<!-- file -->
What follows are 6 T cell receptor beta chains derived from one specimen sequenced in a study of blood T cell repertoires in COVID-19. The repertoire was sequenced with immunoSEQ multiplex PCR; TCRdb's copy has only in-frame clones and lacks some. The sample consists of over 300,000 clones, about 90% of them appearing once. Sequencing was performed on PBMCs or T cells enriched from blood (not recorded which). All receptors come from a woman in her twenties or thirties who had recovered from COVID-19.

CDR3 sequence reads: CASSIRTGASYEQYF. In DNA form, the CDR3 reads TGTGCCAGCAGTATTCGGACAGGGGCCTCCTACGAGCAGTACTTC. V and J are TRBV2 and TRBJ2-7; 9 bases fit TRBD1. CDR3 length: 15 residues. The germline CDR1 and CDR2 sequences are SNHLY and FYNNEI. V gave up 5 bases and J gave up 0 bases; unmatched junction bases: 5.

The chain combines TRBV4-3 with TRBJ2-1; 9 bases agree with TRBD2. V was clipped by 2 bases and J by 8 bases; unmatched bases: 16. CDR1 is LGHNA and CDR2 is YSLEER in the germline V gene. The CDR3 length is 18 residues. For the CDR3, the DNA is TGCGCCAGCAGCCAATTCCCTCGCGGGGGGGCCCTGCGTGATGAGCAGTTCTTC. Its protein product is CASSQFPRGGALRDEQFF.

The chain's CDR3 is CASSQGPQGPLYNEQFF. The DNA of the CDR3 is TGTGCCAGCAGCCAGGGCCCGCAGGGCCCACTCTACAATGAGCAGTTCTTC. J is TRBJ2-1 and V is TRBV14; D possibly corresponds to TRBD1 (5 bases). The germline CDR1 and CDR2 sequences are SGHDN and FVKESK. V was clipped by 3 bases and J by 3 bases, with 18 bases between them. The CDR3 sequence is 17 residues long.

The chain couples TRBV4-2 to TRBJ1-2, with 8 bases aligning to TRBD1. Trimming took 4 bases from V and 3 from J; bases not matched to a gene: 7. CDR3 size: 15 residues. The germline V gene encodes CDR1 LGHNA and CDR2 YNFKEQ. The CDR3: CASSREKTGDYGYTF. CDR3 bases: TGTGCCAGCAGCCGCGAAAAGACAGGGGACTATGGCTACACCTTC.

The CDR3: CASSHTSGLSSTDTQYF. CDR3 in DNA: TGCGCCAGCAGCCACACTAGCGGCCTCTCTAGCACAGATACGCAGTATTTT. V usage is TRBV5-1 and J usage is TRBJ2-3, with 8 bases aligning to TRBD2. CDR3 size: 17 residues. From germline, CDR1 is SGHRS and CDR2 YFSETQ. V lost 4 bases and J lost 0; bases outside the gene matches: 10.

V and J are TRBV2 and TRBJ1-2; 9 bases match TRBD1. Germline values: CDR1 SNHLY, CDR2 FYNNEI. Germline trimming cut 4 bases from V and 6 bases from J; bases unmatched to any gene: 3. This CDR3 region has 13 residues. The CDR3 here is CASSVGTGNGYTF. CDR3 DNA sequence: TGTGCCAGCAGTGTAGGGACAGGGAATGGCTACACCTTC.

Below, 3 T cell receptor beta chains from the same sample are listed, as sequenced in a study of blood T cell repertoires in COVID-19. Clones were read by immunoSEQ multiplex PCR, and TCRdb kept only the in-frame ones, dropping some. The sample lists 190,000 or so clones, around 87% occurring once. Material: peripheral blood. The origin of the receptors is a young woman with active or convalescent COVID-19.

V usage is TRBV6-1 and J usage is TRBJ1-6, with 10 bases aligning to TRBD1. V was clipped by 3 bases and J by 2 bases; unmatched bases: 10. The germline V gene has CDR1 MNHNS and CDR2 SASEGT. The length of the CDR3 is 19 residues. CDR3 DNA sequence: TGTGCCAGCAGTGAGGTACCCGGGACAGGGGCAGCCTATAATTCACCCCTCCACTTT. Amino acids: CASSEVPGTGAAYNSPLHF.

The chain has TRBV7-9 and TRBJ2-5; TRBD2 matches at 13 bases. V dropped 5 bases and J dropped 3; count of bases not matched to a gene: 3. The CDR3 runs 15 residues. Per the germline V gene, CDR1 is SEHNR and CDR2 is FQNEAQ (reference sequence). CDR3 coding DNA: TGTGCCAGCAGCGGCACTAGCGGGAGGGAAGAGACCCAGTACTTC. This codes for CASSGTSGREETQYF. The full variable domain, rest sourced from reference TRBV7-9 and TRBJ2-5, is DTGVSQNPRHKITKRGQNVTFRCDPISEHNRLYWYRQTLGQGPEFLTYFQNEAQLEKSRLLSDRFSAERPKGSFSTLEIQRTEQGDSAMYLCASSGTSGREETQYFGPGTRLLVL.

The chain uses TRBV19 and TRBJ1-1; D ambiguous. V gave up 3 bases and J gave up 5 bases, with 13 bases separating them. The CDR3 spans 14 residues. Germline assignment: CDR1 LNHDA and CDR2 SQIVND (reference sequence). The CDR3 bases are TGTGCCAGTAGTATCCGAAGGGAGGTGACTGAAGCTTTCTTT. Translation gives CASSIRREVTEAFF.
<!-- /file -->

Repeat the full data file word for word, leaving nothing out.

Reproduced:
What follows are 6 T cell receptor beta chains derived from one specimen sequenced in a study of blood T cell repertoires in COVID-19. The repertoire was sequenced with immunoSEQ multiplex PCR; TCRdb's copy has only in-frame clones and lacks some. The sample consists of over 300,000 clones, about 90% of them appearing once. Sequencing was performed on PBMCs or T cells enriched from blood (not recorded which). All receptors come from a woman in her twenties or thirties who had recovered from COVID-19.

CDR3 sequence reads: CASSIRTGASYEQYF. In DNA form, the CDR3 reads TGTGCCAGCAGTATTCGGACAGGGGCCTCCTACGAGCAGTACTTC. V and J are TRBV2 and TRBJ2-7; 9 bases fit TRBD1. CDR3 length: 15 residues. The germline CDR1 and CDR2 sequences are SNHLY and FYNNEI. V gave up 5 bases and J gave up 0 bases; unmatched junction bases: 5.

The chain combines TRBV4-3 with TRBJ2-1; 9 bases agree with TRBD2. V was clipped by 2 bases and J by 8 bases; unmatched bases: 16. CDR1 is LGHNA and CDR2 is YSLEER in the germline V gene. The CDR3 length is 18 residues. For the CDR3, the DNA is TGCGCCAGCAGCCAATTCCCTCGCGGGGGGGCCCTGCGTGATGAGCAGTTCTTC. Its protein product is CASSQFPRGGALRDEQFF.

The chain's CDR3 is CASSQGPQGPLYNEQFF. The DNA of the CDR3 is TGTGCCAGCAGCCAGGGCCCGCAGGGCCCACTCTACAATGAGCAGTTCTTC. J is TRBJ2-1 and V is TRBV14; D possibly corresponds to TRBD1 (5 bases). The germline CDR1 and CDR2 sequences are SGHDN and FVKESK. V was clipped by 3 bases and J by 3 bases, with 18 bases between them. The CDR3 sequence is 17 residues long.

The chain couples TRBV4-2 to TRBJ1-2, with 8 bases aligning to TRBD1. Trimming took 4 bases from V and 3 from J; bases not matched to a gene: 7. CDR3 size: 15 residues. The germline V gene encodes CDR1 LGHNA and CDR2 YNFKEQ. The CDR3: CASSREKTGDYGYTF. CDR3 bases: TGTGCCAGCAGCCGCGAAAAGACAGGGGACTATGGCTACACCTTC.

The CDR3: CASSHTSGLSSTDTQYF. CDR3 in DNA: TGCGCCAGCAGCCACACTAGCGGCCTCTCTAGCACAGATACGCAGTATTTT. V usage is TRBV5-1 and J usage is TRBJ2-3, with 8 bases aligning to TRBD2. CDR3 size: 17 residues. From germline, CDR1 is SGHRS and CDR2 YFSETQ. V lost 4 bases and J lost 0; bases outside the gene matches: 10.

V and J are TRBV2 and TRBJ1-2; 9 bases match TRBD1. Germline values: CDR1 SNHLY, CDR2 FYNNEI. Germline trimming cut 4 bases from V and 6 bases from J; bases unmatched to any gene: 3. This CDR3 region has 13 residues. The CDR3 here is CASSVGTGNGYTF. CDR3 DNA sequence: TGTGCCAGCAGTGTAGGGACAGGGAATGGCTACACCTTC.

Below, 3 T cell receptor beta chains from the same sample are listed, as sequenced in a study of blood T cell repertoires in COVID-19. Clones were read by immunoSEQ multiplex PCR, and TCRdb kept only the in-frame ones, dropping some. The sample lists 190,000 or so clones, around 87% occurring once. Material: peripheral blood. The origin of the receptors is a young woman with active or convalescent COVID-19.

V usage is TRBV6-1 and J usage is TRBJ1-6, with 10 bases aligning to TRBD1. V was clipped by 3 bases and J by 2 bases; unmatched bases: 10. The germline V gene has CDR1 MNHNS and CDR2 SASEGT. The length of the CDR3 is 19 residues. CDR3 DNA sequence: TGTGCCAGCAGTGAGGTACCCGGGACAGGGGCAGCCTATAATTCACCCCTCCACTTT. Amino acids: CASSEVPGTGAAYNSPLHF.

The chain has TRBV7-9 and TRBJ2-5; TRBD2 matches at 13 bases. V dropped 5 bases and J dropped 3; count of bases not matched to a gene: 3. The CDR3 runs 15 residues. Per the germline V gene, CDR1 is SEHNR and CDR2 is FQNEAQ (reference sequence). CDR3 coding DNA: TGTGCCAGCAGCGGCACTAGCGGGAGGGAAGAGACCCAGTACTTC. This codes for CASSGTSGREETQYF. The full variable domain, rest sourced from reference TRBV7-9 and TRBJ2-5, is DTGVSQNPRHKITKRGQNVTFRCDPISEHNRLYWYRQTLGQGPEFLTYFQNEAQLEKSRLLSDRFSAERPKGSFSTLEIQRTEQGDSAMYLCASSGTSGREETQYFGPGTRLLVL.

The chain uses TRBV19 and TRBJ1-1; D ambiguous. V gave up 3 bases and J gave up 5 bases, with 13 bases separating them. The CDR3 spans 14 residues. Germline assignment: CDR1 LNHDA and CDR2 SQIVND (reference sequence). The CDR3 bases are TGTGCCAGTAGTATCCGAAGGGAGGTGACTGAAGCTTTCTTT. Translation gives CASSIRREVTEAFF.